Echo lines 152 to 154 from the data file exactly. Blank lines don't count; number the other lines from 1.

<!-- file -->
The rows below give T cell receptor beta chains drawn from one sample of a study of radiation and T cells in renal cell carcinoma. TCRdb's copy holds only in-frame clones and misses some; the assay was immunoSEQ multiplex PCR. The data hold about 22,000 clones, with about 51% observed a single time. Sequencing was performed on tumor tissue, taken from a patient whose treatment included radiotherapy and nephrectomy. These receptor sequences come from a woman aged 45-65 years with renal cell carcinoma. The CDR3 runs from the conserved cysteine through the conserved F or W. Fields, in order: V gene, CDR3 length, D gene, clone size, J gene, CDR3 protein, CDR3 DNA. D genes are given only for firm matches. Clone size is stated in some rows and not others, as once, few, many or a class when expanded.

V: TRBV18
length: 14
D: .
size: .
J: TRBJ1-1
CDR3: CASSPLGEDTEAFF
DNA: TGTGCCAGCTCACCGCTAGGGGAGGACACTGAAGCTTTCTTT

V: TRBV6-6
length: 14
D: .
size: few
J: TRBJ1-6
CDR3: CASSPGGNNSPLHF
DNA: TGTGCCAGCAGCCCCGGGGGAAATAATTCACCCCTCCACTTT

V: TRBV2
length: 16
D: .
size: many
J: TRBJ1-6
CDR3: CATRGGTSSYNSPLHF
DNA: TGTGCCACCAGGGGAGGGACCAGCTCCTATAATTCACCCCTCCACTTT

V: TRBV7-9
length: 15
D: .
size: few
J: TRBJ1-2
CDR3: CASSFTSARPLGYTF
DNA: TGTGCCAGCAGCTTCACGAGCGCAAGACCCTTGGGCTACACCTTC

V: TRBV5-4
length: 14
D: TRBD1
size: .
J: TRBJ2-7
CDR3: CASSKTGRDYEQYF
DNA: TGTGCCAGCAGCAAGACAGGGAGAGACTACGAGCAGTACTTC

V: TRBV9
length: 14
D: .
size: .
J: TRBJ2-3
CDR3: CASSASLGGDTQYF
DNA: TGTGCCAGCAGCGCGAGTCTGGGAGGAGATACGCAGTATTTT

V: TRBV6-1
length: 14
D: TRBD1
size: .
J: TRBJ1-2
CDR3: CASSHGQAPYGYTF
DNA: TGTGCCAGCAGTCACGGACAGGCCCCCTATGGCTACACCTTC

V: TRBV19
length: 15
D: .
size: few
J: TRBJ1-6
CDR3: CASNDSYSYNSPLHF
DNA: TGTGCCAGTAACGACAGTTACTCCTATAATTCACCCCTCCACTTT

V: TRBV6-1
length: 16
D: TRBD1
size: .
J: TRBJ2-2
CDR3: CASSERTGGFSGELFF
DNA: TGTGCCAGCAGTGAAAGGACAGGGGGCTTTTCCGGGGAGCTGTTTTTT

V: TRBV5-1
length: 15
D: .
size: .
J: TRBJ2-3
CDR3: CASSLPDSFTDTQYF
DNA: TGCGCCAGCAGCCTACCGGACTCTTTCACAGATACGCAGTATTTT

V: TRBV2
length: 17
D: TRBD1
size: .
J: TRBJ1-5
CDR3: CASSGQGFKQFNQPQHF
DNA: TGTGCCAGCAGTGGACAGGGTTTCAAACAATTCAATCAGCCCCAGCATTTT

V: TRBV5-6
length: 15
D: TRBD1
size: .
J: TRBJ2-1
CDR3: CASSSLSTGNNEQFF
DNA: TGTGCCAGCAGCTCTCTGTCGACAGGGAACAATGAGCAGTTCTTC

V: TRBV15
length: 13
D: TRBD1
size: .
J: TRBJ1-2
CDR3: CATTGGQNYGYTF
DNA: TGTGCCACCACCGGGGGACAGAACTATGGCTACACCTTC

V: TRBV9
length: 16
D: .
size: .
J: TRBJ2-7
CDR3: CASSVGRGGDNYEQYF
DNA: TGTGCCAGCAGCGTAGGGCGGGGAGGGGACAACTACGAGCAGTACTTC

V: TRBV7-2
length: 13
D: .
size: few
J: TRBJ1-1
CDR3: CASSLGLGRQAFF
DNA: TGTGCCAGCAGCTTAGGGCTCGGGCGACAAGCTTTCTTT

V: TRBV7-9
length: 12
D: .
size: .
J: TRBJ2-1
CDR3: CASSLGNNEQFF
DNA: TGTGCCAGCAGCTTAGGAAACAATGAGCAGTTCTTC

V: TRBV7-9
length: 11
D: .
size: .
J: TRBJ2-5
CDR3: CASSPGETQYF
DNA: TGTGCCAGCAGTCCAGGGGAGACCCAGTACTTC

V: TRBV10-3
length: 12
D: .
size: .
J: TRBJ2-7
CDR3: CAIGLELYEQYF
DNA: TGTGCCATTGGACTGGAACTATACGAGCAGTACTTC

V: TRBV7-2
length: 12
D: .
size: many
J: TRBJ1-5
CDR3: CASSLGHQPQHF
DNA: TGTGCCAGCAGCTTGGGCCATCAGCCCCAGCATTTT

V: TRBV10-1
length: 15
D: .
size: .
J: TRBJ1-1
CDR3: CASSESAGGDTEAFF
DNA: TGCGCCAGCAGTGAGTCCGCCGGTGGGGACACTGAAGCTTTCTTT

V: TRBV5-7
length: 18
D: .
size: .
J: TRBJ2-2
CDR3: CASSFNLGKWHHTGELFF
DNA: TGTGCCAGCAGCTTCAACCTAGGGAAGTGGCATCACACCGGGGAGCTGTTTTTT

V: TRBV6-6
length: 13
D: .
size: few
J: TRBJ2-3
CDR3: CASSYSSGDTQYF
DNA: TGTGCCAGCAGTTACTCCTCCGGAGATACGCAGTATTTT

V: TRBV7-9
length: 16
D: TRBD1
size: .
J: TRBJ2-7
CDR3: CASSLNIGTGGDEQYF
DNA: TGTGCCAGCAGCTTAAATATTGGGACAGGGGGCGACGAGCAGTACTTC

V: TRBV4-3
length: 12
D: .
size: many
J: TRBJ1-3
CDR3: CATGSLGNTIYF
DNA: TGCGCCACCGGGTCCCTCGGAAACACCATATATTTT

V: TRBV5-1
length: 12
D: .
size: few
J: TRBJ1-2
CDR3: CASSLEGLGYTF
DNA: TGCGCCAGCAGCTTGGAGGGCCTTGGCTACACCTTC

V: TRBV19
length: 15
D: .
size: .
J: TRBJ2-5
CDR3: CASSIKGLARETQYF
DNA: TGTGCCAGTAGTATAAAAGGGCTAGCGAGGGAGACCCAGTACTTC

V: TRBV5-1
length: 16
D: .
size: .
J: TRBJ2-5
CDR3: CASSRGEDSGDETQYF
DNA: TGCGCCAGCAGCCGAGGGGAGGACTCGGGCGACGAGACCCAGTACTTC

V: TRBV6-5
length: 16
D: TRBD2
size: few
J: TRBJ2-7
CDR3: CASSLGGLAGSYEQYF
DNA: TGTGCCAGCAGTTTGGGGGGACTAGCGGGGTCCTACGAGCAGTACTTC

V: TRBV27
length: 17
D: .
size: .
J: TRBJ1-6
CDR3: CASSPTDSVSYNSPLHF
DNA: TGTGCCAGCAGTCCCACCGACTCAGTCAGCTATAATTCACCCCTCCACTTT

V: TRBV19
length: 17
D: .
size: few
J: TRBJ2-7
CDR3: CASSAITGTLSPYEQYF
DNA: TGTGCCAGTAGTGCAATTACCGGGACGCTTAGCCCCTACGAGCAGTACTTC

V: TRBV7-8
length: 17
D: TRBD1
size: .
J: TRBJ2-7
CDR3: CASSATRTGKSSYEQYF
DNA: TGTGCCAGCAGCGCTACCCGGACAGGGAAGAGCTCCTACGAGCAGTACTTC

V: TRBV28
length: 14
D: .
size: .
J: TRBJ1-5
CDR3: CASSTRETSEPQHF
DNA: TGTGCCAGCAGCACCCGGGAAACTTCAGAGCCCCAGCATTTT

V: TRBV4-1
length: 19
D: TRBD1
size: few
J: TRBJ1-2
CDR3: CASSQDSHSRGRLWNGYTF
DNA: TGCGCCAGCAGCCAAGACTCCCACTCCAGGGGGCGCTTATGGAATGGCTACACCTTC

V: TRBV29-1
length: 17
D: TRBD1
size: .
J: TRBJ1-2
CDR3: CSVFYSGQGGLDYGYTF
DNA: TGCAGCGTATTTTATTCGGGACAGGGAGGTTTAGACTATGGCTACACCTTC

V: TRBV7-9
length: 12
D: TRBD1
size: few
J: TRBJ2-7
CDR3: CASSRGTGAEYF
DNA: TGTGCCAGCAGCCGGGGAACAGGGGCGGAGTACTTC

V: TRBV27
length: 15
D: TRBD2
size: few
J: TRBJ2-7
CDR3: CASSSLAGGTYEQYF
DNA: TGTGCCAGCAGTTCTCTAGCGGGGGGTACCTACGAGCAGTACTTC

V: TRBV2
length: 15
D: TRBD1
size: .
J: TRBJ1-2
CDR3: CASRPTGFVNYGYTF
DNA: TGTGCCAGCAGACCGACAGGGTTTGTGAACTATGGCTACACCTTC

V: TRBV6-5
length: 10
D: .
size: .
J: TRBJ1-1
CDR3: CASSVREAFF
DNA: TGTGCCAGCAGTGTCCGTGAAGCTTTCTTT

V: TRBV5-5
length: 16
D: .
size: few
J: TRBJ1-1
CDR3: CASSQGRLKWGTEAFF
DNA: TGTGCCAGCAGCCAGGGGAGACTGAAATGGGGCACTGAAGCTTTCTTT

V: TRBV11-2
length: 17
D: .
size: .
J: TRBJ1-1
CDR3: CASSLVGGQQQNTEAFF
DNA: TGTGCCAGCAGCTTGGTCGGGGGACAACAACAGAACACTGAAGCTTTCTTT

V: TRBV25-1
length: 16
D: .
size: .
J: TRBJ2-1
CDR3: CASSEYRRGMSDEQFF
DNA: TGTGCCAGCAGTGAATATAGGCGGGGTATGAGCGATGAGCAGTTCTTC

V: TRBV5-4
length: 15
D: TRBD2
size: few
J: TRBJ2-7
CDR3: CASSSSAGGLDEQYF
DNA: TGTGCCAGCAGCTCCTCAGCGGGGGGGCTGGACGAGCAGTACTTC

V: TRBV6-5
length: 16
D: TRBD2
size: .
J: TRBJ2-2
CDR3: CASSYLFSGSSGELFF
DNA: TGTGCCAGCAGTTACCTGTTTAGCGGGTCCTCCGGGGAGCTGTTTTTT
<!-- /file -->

size: few
J: TRBJ2-3
CDR3: CASSYSSGDTQYF